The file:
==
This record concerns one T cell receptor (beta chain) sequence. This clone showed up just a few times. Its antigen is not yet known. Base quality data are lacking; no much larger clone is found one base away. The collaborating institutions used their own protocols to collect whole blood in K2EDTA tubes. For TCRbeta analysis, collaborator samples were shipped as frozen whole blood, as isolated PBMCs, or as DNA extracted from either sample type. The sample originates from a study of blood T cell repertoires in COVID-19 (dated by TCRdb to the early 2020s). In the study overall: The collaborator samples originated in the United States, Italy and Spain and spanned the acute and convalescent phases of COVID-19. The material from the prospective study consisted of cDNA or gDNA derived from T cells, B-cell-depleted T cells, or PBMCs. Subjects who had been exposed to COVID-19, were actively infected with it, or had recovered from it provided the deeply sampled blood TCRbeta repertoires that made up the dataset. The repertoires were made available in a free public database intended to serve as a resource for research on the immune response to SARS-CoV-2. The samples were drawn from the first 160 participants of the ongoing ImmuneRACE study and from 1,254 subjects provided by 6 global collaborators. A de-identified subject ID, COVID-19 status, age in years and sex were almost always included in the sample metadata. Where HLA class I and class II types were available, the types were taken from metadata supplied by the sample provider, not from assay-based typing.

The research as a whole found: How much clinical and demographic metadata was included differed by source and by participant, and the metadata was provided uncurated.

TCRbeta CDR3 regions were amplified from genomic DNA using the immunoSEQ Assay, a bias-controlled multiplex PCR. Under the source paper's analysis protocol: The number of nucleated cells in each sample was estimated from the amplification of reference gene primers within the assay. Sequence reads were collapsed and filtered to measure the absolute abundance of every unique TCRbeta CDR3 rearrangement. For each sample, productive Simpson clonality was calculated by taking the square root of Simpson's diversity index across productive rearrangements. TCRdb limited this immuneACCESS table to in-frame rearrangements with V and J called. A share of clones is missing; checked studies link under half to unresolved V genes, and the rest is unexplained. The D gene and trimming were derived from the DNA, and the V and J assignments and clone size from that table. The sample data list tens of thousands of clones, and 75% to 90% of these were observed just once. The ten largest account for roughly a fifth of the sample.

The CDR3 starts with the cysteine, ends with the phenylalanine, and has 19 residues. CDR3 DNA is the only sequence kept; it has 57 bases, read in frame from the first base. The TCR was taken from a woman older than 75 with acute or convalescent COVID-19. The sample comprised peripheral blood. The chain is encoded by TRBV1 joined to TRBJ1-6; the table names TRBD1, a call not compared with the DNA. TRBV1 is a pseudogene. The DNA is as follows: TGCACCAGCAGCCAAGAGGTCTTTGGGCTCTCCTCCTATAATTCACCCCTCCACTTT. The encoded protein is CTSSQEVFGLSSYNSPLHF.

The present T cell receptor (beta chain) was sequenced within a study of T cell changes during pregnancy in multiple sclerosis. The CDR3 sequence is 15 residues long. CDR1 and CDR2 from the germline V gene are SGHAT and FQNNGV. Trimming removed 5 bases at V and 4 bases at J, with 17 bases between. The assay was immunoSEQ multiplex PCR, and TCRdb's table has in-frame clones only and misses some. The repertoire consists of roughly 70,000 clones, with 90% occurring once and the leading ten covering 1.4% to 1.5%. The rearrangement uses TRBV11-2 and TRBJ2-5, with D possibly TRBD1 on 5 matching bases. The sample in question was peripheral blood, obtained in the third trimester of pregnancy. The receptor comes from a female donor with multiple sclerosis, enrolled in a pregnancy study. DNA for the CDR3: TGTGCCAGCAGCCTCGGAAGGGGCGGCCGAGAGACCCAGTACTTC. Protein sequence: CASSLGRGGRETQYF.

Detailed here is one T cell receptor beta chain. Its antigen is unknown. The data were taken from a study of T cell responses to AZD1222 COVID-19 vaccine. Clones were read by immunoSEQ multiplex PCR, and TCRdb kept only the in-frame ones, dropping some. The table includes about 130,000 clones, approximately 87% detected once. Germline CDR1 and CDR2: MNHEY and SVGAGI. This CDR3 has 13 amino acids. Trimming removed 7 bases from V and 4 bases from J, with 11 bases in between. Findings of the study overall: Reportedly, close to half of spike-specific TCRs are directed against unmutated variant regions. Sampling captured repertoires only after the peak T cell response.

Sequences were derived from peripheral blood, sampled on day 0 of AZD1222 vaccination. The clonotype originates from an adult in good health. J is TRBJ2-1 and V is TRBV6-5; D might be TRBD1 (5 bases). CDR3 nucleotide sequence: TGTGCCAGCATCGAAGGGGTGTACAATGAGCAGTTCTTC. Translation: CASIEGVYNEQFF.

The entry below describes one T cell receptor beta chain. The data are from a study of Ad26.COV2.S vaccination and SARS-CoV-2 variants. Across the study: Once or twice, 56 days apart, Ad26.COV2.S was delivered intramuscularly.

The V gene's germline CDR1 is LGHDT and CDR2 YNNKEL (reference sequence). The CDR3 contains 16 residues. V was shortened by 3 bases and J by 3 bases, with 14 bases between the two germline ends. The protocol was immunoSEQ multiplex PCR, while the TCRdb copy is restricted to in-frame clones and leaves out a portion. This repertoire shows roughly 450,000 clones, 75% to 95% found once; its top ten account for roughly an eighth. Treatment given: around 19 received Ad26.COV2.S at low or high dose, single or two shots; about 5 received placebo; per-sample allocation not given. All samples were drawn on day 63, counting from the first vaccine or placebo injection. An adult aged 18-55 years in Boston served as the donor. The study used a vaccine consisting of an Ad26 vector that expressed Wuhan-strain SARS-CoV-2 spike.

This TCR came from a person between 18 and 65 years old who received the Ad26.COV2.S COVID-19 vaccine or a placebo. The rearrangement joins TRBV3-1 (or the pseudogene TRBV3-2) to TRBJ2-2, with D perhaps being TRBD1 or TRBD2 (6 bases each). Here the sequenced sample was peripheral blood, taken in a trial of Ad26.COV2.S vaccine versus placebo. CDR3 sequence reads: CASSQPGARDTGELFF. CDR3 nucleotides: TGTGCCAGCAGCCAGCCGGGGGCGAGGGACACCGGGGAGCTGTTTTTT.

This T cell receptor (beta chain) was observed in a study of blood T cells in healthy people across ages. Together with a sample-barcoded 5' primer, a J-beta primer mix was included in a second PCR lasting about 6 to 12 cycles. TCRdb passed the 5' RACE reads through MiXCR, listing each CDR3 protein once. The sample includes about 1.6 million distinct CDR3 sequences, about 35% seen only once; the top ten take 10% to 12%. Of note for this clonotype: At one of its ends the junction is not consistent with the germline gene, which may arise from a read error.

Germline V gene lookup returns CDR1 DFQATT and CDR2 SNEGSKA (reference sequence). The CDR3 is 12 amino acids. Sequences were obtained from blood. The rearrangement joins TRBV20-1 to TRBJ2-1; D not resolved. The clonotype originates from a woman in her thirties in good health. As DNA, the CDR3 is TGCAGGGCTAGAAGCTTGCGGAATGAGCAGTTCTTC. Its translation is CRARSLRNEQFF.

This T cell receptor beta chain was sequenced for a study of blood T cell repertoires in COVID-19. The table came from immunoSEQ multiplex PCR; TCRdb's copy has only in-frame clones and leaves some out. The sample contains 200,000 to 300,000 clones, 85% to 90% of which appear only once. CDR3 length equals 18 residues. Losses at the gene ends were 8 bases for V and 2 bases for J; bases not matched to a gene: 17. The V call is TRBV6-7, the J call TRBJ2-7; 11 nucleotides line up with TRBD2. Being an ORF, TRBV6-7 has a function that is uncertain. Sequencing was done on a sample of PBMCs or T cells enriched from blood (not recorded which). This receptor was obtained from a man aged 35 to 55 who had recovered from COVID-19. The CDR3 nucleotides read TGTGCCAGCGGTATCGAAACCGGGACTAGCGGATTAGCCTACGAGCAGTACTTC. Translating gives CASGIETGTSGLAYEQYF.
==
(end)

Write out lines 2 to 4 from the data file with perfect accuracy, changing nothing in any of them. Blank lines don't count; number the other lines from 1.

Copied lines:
The research as a whole found: How much clinical and demographic metadata was included differed by source and by participant, and the metadata was provided uncurated.

TCRbeta CDR3 regions were amplified from genomic DNA using the immunoSEQ Assay, a bias-controlled multiplex PCR. Under the source paper's analysis protocol: The number of nucleated cells in each sample was estimated from the amplification of reference gene primers within the assay. Sequence reads were collapsed and filtered to measure the absolute abundance of every unique TCRbeta CDR3 rearrangement. For each sample, productive Simpson clonality was calculated by taking the square root of Simpson's diversity index across productive rearrangements. TCRdb limited this immuneACCESS table to in-frame rearrangements with V and J called. A share of clones is missing; checked studies link under half to unresolved V genes, and the rest is unexplained. The D gene and trimming were derived from the DNA, and the V and J assignments and clone size from that table. The sample data list tens of thousands of clones, and 75% to 90% of these were observed just once. The ten largest account for roughly a fifth of the sample.

The CDR3 starts with the cysteine, ends with the phenylalanine, and has 19 residues. CDR3 DNA is the only sequence kept; it has 57 bases, read in frame from the first base. The TCR was taken from a woman older than 75 with acute or convalescent COVID-19. The sample comprised peripheral blood. The chain is encoded by TRBV1 joined to TRBJ1-6; the table names TRBD1, a call not compared with the DNA. TRBV1 is a pseudogene. The DNA is as follows: TGCACCAGCAGCCAAGAGGTCTTTGGGCTCTCCTCCTATAATTCACCCCTCCACTTT. The encoded protein is CTSSQEVFGLSSYNSPLHF.